I met David soon after, when he agreed to be interviewed by me for a feature story in Rolling Stone. He subsequently agreed to collaborate with me on a book about his life, As Nature Made Him, published in February 2000. In the course of our interviews, David told me that he could never forget his nightmare childhood, and he sometimes hinted that he was living on borrowed time.
Most suicides, experts say, have multiple motives, which come together in a perfect storm of misery. So it was with David. After his twin Brian died of an overdose of antidepressants in the spring of 2002, David sank into a depression. Though the two had been estranged, David had, in recent months, taken to visiting Brian’s grave, leaving flowers and, at some point prior to his own suicide, a note.
David also had marital difficulties. He was not easy to live with, given his explosive anger, his cyclical depressions, his fears of abandonment—all of which Jane weathered for almost 14 years. But with David spiraling ever deeper into sloth and despair, she told him on the weekend of May 2 that they should separate for a time. David stormed out of the house. Two days later, Jane received a call from the police, saying that they had found David but that he did not want her to know his location. Two hours after that, Jane got another call. This time the police told her that David was dead.
Genetics almost certainly contributed to David’s suicide. His mother has been a clinical depressive all her life; his brother suffered from the same disease. How much of the Reimers’ misery was due to inherited depression, and how much to the nightmare circumstances into which they had been thrown? David’s mutilation and his parents’ guilt were tightly entwined, multiplying the mental anguish to which the family members were already prone.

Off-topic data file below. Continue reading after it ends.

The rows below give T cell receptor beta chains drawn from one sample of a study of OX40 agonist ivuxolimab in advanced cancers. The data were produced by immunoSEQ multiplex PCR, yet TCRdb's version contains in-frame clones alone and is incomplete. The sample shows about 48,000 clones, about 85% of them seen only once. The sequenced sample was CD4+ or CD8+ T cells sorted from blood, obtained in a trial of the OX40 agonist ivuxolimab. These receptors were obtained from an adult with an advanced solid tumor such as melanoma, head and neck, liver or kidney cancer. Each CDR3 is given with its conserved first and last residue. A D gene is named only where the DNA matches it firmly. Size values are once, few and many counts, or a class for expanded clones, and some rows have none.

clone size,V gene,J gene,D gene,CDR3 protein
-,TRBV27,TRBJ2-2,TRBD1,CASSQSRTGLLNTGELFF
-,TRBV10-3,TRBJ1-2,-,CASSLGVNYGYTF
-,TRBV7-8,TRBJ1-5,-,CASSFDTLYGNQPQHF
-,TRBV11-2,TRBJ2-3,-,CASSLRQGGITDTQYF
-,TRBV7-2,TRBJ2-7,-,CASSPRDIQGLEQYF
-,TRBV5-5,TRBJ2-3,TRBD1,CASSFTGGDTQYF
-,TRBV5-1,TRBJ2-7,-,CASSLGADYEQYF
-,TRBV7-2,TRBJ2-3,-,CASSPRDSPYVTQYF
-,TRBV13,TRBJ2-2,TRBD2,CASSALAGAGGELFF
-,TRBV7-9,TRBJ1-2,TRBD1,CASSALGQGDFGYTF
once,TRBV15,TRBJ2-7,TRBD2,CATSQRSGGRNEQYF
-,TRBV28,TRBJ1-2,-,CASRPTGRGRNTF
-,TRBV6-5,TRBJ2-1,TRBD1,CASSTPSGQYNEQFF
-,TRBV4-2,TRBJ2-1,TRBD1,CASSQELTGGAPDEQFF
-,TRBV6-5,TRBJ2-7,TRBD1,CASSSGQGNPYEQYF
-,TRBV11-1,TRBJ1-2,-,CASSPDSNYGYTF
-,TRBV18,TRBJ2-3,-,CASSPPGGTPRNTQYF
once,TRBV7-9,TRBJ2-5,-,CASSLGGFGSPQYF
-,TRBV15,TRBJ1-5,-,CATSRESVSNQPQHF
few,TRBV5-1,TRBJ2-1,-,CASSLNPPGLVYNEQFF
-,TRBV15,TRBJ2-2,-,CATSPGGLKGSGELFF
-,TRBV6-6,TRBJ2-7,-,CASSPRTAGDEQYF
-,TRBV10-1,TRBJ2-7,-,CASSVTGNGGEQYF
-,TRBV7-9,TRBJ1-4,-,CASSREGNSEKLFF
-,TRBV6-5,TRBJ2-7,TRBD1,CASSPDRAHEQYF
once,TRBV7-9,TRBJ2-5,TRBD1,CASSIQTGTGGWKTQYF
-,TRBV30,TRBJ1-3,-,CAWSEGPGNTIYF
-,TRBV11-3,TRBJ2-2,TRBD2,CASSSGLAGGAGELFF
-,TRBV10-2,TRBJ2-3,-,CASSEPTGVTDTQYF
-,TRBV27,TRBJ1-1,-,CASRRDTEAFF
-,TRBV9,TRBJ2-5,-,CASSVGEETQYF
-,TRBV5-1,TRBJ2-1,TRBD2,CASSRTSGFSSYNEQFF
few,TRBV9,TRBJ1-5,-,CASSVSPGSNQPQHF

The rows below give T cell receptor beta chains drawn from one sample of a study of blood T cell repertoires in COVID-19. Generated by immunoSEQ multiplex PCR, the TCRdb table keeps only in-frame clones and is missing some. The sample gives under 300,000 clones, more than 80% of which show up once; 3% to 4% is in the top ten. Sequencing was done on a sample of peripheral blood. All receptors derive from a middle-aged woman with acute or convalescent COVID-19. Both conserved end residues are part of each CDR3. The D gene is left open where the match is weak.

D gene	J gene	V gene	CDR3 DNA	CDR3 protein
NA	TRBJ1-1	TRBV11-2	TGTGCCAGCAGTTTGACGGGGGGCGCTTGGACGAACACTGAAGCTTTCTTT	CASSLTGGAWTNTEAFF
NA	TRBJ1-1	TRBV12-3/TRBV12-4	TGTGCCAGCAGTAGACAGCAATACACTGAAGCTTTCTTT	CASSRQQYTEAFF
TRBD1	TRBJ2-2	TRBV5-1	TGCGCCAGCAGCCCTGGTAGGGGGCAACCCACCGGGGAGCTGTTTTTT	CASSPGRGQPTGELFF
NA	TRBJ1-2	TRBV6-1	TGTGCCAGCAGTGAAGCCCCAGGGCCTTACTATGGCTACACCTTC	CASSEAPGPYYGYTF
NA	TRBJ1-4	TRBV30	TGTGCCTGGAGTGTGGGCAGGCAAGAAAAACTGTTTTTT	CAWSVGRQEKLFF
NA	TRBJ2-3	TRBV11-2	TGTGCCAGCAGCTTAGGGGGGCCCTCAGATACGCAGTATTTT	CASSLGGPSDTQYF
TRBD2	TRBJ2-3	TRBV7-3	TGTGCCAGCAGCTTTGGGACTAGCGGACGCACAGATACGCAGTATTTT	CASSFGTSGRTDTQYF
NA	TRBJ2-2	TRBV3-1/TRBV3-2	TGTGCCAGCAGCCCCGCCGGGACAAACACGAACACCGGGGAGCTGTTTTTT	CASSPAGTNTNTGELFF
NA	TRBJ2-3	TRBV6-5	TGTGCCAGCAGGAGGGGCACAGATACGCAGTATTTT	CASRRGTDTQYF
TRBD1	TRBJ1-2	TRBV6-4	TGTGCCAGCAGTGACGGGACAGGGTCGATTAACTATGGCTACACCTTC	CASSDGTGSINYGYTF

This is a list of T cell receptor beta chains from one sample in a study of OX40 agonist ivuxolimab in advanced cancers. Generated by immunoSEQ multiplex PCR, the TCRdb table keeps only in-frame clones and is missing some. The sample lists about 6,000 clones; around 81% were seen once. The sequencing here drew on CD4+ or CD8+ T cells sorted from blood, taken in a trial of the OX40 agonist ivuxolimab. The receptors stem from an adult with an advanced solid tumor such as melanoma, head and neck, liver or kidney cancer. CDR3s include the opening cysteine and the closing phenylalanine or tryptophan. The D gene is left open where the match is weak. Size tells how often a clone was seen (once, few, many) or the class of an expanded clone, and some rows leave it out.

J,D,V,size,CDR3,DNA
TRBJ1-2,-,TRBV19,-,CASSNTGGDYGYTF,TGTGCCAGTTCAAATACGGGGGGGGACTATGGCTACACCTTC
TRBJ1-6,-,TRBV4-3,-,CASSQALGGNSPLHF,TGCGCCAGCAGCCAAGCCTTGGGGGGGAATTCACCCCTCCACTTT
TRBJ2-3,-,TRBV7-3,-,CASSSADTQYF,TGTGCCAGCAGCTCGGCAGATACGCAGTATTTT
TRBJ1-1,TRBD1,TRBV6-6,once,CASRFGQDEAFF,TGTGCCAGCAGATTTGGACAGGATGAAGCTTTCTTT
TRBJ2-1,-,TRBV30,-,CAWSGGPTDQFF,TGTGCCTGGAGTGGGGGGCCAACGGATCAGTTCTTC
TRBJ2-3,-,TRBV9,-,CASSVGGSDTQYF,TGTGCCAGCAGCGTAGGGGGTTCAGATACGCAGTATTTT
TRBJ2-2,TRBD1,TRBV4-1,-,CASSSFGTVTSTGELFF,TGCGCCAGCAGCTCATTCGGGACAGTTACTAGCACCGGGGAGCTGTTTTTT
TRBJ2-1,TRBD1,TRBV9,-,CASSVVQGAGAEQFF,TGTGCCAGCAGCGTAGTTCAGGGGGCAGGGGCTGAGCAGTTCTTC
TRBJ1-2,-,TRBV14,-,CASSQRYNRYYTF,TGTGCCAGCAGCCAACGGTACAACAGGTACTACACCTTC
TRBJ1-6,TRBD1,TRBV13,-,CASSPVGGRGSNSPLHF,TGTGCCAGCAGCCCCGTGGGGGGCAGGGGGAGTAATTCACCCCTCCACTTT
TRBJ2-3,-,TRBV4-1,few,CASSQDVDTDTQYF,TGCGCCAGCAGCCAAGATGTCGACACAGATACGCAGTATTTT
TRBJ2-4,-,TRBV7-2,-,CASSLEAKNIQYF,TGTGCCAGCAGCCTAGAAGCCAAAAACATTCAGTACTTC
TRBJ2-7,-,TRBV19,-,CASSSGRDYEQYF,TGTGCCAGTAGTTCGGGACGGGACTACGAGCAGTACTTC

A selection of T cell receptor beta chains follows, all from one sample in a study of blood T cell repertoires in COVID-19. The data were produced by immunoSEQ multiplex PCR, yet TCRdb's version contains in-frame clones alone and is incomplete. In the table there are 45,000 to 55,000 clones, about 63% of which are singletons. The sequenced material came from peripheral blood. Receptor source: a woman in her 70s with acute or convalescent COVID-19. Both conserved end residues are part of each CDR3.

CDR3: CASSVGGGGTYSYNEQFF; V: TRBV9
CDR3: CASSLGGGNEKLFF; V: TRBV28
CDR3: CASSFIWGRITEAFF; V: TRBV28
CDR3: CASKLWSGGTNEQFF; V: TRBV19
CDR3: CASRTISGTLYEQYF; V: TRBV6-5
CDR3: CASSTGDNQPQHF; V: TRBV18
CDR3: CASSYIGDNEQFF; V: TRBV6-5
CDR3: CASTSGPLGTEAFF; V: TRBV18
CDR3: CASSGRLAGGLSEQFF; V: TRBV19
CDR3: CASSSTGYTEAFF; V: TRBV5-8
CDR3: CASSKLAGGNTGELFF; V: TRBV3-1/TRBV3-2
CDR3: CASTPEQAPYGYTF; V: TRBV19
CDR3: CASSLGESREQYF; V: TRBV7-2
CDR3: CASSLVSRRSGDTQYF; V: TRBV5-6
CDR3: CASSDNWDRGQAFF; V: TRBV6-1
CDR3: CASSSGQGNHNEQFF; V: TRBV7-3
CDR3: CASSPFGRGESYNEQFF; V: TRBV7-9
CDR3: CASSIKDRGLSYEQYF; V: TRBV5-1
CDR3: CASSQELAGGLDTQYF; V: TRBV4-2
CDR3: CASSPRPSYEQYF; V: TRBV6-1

In some press reports, financial problems were given as the sole motive in David’s suicide. While this is absurdly reductive, it is true that last fall David learned that he was the victim of an alleged con man who had hoodwinked him out of $65,000—a loss that ate at him and no doubt contributed to his despair.
In his final months, David was unemployed—for him, a disastrous circumstance. When I first met him, seven years ago, he was a janitor in a slaughter house—tough, physically demanding work that he loved. But when the plant closed a few years ago, David never found another full-time job. And thanks to me, he didn’t have to. I split all profits from the book with David, 50-50. This brought him a substantial amount of money, as did a subsequent movie deal with Peter Jackson, the director of the Lord of the Rings trilogy. With no compelling financial need to work, David was able to sit around his house and brood—a state of affairs for which I feel some guilt.
In the end, of course, it was what David was inclined to brood about that killed him. David’s blighted childhood was never far from his mind. Just before he died, he talked to his wife about his sexual “inadequacy,” his inability to be a true husband. Jane tried to reassure him. But David was already heading for the door.
On the morning of May 5, he retrieved a shotgun from his home while Jane was at work and took it into the garage. There, with the terrible, methodical fixedness of the suicide, he sawed off the barrel. Then he drove to the nearby parking lot of a grocery store, parked, raised the gun, and, I hope, ended his sufferings forever.
John Colapinto is the author of As Nature Made Him: The Boy Who Was Raised a Girl. He is a contributing editor at Rolling Stone magazine where his original story about David Reimer won a national magazine award for reporting. His 2001 novel About the Authoris being developed for the screen by Dreamworks.
Story is courtesy of www.slate.com